Our teams visit hospitals and they always have stories to share.
From Amy & Rooster and Courtney & Chopper:
The teams reported on their special visit requests during the regular scheduled Thursday evening visit at UW Hospital & Clinics. One was a repeat visit for Rooster to a Spanish-speaking woman with a terminal illness; her daughter acted as translator. The patient found it so funny that this big dog was named Rooster and, according to staff, was “already in love with Rooster” after the first visit.
Later that evening, both teams visited longer than usual in Neuro ICU with a woman who has brain cancer. The teams also visited with families and staff in that unit. “I feel like that’s a really great place to visit,” said Amy. Courtney added, “Meaningful and emotionally hard visits tonight. Worth it!”
At the end of the evening, Rooster and Amy hung out with a family in the surgical waiting area. “Lots of love shared tonight,” Amy said. “Worth the frigid temps.”
From Jeff & Bella:
I was sitting on the floor in 1E (the psych unit) and several people had gathered around to pet Bella and talk about pets. A man came over and said, “Whoa, a dog, I don’t like dogs because they bite.” They had also chased him when he was younger. He just want-ed to watch. A few minutes had passed and he kept saying, “Man, she is a cool dog,” then he sat down and petted her back while he made sure she was looking away from him. But Bella turned around and saw him sitting, so she just backed up and sat in his lap. He laughed and kept saying, “Man this dog is so cool!!”
It was now getting close to dinnertime and some of the people began to migrate towards the kitchen area to get ready to eat. He leaned over to me and whispered, “The dinner will wait. I am going to just sit here with Bella and eat later.” He then gave her a few hugs and kept saying how good this was. He was having a great time. He finally decided he would go eat, after we sat there for 10-15 minutes longer. He thanked me and told me that she was a cool dog again.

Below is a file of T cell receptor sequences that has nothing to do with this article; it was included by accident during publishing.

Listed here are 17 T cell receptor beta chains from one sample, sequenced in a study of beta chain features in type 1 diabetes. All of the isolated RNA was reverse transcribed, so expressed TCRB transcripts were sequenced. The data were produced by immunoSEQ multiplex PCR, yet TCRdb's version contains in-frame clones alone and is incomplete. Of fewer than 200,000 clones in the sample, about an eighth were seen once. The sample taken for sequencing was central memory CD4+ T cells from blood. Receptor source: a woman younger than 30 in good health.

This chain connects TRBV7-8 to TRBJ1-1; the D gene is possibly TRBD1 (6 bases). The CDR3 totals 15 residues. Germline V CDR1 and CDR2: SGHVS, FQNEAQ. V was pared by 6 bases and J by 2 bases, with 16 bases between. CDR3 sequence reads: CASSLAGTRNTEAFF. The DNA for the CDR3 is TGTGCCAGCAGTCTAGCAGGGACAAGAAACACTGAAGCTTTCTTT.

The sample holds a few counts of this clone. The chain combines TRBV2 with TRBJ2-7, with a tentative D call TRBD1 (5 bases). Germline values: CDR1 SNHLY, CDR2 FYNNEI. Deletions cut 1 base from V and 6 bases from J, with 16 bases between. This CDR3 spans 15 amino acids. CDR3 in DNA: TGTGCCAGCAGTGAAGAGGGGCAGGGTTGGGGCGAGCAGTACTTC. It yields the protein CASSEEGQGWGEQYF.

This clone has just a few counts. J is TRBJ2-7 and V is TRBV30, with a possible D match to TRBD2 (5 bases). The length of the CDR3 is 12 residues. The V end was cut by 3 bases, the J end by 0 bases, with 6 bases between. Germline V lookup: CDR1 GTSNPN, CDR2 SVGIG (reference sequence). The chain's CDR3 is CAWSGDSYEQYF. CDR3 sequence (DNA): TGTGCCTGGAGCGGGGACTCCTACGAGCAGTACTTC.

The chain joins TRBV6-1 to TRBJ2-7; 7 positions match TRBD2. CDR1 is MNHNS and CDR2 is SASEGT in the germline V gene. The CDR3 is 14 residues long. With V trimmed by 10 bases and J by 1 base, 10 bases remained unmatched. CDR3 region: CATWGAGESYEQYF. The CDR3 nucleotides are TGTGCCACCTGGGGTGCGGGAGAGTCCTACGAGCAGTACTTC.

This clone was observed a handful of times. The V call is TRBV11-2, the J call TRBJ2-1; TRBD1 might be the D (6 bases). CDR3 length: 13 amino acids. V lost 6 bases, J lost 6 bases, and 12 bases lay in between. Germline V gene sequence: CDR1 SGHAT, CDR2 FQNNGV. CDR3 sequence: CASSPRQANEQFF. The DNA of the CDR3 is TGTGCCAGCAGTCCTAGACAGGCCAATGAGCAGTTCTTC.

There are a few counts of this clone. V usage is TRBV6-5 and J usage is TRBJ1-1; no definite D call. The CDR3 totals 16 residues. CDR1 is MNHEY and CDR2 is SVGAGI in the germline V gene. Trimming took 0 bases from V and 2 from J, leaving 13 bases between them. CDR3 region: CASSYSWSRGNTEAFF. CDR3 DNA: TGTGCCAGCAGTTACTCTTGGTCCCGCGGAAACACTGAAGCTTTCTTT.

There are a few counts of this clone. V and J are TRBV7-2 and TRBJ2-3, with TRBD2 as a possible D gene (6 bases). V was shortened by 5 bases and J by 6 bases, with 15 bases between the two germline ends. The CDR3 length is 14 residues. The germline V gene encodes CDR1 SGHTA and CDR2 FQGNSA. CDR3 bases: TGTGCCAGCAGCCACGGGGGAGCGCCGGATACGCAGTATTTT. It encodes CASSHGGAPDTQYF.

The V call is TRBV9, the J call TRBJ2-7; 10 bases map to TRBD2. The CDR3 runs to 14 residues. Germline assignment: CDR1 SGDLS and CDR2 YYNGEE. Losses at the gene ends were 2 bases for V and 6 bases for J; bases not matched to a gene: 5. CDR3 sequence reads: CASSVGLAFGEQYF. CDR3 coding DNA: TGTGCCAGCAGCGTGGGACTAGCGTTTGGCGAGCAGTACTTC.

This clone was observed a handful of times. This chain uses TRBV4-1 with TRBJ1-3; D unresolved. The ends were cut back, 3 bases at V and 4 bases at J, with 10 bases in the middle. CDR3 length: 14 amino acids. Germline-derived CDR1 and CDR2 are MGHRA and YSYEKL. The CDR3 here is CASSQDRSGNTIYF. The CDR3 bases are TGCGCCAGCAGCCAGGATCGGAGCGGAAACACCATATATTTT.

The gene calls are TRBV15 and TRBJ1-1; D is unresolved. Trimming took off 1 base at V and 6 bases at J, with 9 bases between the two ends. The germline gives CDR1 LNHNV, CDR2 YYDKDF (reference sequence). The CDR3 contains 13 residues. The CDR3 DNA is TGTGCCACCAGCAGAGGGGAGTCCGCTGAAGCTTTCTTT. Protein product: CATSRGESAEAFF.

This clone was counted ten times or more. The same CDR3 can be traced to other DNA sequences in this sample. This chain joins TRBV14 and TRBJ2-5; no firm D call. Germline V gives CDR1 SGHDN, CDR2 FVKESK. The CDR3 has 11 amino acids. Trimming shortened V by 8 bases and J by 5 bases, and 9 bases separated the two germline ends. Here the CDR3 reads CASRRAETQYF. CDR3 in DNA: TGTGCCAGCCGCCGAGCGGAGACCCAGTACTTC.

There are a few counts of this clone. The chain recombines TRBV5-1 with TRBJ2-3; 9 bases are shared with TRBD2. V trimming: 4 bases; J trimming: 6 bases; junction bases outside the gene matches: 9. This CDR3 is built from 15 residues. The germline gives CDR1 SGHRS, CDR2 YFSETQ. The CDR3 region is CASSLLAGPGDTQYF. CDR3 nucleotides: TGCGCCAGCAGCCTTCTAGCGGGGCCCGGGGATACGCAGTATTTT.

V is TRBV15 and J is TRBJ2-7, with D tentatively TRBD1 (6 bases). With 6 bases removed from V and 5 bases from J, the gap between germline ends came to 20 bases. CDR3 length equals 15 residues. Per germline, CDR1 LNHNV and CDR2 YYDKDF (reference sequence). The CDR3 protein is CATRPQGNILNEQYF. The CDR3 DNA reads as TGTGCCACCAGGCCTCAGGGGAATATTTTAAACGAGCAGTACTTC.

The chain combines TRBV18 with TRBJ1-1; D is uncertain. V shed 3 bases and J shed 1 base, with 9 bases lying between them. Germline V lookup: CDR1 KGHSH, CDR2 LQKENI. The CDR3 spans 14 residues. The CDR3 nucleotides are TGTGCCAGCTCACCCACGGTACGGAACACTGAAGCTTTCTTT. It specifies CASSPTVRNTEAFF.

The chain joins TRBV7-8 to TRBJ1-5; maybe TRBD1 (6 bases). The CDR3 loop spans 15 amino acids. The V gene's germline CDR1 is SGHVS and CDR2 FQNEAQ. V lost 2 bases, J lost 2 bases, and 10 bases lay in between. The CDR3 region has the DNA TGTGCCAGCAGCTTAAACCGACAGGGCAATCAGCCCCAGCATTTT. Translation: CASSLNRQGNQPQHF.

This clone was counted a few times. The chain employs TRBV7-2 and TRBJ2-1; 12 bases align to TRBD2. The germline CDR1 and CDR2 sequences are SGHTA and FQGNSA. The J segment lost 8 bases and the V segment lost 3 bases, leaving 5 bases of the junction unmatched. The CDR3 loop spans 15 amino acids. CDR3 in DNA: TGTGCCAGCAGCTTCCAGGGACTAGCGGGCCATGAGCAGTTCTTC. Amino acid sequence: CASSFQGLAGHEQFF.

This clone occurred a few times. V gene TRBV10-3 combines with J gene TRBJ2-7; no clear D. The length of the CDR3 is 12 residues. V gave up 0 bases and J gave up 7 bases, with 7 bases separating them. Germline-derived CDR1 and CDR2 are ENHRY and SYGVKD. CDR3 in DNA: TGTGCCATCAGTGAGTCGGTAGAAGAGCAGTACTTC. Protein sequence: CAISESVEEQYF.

A few days later, I was shopping at a store in Madison. I saw a man pushing a cart towards me and thought that I recognized him but couldn’t place him. As we got closer, he says, “Hey man, do you remember me from the other night at the hospital?” I then immediately remembered that he was the man in1E a few days prior. He then said, “Hey, they let me out!” Then he thanked me again for bringing my “cool dog,” said how much he loved seeing her, and how much that meant to him that I would take time to go to the hospital with my dog. We said goodbye and went opposite directions. He caught up with the person he was shopping with and, from all the way down the aisle, I hear, “Hey Grandpa, that is the guy with the cool dog at the hospital that I was talking to you about yesterday.”
It is always a great feeling to sit down and visit with people at any visit, but to know that they thought so much about the visit that they were telling their family and friends, that is when I really realized that what all of us do is way more meaningful than the few minutes that we actually spend with them. They created memories that were important enough to share with others!
From Karen & Pete (& Raider):
That shows how much staying power these visits can have! You may not remember the visit, but the patient sure does!
From Ja’nel & Baron:
I knew what he meant (Labradoodle) and didn’t want to embarrass him, so I said, no, that he is a Standard-Size Poodle. But now, once in a while, when Baron is acting goofy, we call him a Snickerdoodle.